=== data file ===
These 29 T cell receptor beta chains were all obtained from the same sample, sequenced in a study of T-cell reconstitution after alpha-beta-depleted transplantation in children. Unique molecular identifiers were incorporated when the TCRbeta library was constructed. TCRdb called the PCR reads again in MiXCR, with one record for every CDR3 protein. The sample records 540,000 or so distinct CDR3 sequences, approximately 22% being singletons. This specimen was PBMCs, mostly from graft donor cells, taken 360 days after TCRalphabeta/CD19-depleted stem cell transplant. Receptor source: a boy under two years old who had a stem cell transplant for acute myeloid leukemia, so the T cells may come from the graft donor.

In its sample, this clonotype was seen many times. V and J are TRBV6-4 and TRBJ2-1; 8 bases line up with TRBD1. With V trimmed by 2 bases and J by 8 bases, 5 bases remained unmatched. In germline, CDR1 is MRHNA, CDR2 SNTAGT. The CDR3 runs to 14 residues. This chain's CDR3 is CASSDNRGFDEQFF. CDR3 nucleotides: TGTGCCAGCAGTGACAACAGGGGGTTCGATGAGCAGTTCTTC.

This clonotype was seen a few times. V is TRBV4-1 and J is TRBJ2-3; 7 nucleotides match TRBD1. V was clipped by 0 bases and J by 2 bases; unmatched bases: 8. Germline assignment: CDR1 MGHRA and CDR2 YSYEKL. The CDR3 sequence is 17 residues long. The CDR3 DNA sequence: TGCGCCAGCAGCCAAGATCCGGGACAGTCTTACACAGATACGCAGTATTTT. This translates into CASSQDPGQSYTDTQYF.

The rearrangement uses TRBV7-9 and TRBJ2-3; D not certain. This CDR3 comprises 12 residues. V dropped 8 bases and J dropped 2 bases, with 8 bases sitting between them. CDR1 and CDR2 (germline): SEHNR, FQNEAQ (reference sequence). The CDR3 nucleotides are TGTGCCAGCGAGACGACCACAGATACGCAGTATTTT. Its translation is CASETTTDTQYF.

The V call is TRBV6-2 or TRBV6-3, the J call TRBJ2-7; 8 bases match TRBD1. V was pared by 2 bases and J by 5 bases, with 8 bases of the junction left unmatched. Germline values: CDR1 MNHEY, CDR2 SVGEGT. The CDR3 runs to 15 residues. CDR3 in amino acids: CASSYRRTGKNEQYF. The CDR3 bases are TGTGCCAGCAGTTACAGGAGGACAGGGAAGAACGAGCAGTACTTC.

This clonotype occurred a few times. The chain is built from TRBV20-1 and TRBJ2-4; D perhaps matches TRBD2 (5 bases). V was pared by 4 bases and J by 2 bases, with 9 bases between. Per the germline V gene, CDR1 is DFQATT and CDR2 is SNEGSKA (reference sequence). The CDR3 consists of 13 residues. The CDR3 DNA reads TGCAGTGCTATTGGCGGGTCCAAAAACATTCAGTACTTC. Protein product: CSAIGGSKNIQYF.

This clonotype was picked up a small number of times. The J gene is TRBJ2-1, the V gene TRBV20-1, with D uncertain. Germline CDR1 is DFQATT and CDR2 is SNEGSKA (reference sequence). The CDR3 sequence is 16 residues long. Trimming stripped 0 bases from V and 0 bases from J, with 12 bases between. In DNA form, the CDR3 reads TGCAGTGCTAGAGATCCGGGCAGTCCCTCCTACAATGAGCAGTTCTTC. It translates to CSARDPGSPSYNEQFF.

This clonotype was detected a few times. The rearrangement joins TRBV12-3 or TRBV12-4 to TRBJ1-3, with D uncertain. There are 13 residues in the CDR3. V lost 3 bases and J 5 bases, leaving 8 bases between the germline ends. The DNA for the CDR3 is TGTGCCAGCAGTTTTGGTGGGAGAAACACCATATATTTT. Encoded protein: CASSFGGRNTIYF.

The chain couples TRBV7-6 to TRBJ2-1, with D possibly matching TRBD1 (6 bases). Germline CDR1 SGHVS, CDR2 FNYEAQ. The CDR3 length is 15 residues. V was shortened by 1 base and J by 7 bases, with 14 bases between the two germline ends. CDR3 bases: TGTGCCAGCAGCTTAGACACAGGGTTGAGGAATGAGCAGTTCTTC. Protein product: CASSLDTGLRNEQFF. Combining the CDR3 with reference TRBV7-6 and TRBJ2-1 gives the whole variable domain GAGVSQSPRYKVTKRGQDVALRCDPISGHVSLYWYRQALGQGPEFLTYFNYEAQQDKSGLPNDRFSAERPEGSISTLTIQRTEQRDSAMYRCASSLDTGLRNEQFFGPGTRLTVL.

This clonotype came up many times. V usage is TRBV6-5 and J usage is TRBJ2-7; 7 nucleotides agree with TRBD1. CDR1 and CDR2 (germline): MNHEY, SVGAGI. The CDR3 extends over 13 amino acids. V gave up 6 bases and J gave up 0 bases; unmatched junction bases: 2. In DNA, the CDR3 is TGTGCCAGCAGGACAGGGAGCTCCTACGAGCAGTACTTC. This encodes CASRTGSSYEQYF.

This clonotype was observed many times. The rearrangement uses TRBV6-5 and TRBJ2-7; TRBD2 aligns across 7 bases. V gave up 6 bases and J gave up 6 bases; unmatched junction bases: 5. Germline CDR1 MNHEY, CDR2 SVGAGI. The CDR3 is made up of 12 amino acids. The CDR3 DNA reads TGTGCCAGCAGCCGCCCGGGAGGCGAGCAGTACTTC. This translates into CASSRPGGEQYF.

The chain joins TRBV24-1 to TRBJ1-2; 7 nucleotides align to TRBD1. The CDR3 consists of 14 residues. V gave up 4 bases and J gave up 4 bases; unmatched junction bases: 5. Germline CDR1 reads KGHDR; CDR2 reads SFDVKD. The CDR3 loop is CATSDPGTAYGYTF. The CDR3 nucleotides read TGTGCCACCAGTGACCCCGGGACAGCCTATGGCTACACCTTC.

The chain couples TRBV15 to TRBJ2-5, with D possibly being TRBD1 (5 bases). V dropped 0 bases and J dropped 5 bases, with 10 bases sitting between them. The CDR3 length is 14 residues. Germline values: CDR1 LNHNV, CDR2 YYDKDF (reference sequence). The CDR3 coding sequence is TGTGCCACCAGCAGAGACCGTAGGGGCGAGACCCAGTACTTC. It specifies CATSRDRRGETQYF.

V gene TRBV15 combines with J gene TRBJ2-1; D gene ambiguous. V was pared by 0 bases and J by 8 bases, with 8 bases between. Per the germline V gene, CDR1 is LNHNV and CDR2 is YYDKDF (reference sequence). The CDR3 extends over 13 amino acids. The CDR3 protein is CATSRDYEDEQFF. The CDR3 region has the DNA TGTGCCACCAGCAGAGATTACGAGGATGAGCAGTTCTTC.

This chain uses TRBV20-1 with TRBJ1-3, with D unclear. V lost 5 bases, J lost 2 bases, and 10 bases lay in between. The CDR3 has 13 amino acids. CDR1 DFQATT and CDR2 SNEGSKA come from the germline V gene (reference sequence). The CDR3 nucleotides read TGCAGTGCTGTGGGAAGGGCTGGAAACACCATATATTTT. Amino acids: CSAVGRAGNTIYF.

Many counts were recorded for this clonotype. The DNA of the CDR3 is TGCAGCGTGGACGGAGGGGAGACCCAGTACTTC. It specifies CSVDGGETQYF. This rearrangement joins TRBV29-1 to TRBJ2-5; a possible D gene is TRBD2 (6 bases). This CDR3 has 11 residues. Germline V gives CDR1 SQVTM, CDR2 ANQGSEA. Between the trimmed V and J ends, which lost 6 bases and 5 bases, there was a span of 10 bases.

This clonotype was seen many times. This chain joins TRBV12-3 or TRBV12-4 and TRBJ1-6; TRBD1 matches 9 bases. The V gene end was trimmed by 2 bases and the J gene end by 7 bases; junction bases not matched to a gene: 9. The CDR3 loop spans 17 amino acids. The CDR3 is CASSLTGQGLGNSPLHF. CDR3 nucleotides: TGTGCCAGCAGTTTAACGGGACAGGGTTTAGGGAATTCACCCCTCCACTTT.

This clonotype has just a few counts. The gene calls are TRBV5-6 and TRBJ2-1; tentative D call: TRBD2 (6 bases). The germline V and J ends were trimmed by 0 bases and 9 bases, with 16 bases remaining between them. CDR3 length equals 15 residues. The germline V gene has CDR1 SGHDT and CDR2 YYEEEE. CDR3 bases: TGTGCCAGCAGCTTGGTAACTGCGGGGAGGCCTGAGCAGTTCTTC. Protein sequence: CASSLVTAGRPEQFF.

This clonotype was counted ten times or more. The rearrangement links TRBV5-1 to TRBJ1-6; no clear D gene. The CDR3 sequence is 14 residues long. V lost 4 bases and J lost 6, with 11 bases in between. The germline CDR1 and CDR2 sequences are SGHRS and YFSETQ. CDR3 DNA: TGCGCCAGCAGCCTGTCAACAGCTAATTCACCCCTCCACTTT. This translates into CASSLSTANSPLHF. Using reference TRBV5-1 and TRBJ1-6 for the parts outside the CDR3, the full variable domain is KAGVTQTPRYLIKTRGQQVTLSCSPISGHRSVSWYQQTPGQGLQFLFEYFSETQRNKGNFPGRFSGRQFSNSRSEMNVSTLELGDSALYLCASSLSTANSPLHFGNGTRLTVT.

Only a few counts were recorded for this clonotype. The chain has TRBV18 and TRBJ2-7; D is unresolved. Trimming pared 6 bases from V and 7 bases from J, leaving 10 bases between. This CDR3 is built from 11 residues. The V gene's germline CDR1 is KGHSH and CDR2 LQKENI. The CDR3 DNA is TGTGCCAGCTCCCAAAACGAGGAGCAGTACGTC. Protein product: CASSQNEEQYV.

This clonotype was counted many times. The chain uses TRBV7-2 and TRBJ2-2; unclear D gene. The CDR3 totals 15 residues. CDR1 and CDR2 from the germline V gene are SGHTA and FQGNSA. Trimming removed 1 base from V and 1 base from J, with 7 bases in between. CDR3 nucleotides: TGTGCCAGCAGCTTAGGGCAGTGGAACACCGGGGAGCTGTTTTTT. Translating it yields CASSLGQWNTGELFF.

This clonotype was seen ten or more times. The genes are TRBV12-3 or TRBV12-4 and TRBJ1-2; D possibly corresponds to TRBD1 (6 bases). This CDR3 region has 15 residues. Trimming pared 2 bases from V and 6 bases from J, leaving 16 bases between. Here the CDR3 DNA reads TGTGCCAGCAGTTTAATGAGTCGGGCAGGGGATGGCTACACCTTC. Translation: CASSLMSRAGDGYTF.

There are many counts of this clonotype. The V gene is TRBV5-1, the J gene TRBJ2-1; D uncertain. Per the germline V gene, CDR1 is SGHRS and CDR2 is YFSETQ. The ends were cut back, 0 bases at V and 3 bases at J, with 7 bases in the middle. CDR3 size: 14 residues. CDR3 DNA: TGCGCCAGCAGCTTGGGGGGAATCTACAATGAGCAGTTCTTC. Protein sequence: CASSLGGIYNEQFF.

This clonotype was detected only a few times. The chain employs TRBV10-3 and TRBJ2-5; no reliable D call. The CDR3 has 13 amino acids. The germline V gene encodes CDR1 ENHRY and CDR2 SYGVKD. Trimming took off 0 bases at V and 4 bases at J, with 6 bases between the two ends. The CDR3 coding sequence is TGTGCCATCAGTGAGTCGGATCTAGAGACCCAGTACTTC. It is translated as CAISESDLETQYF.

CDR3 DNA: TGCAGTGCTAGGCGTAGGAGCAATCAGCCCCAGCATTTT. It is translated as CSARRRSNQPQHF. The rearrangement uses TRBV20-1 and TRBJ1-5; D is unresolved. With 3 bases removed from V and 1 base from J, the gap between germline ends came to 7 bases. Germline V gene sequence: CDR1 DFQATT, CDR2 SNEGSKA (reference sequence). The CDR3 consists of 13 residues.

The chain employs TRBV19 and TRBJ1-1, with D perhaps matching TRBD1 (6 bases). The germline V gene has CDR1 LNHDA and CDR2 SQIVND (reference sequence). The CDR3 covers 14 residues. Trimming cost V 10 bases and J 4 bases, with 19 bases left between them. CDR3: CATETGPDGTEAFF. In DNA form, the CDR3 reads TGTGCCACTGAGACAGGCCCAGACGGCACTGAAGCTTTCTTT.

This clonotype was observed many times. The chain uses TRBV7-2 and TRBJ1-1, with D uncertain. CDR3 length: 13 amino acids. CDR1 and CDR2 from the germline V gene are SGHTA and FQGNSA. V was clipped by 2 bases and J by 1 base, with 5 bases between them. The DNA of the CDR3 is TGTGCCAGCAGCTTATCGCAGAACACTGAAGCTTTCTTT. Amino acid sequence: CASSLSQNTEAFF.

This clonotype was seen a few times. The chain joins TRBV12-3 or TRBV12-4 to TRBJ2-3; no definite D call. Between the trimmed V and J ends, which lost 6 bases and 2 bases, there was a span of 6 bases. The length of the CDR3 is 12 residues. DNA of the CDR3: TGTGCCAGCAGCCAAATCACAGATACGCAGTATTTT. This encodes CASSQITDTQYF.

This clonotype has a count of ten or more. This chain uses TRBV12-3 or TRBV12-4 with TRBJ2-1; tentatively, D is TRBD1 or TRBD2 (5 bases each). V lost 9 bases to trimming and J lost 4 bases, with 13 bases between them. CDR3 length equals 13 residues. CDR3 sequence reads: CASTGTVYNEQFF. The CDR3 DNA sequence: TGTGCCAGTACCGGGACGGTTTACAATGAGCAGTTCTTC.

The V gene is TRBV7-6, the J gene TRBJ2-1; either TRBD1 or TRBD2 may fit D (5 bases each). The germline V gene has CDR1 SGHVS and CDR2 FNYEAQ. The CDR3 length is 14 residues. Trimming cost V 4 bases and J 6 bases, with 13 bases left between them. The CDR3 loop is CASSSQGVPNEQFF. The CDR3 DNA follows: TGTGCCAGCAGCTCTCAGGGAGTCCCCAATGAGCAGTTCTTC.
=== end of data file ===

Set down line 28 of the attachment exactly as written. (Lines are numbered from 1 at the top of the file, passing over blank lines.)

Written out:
This clonotype was seen a few times. The chain joins TRBV12-3 or TRBV12-4 to TRBJ2-3; no definite D call. Between the trimmed V and J ends, which lost 6 bases and 2 bases, there was a span of 6 bases. The length of the CDR3 is 12 residues. DNA of the CDR3: TGTGCCAGCAGCCAAATCACAGATACGCAGTATTTT. This encodes CASSQITDTQYF.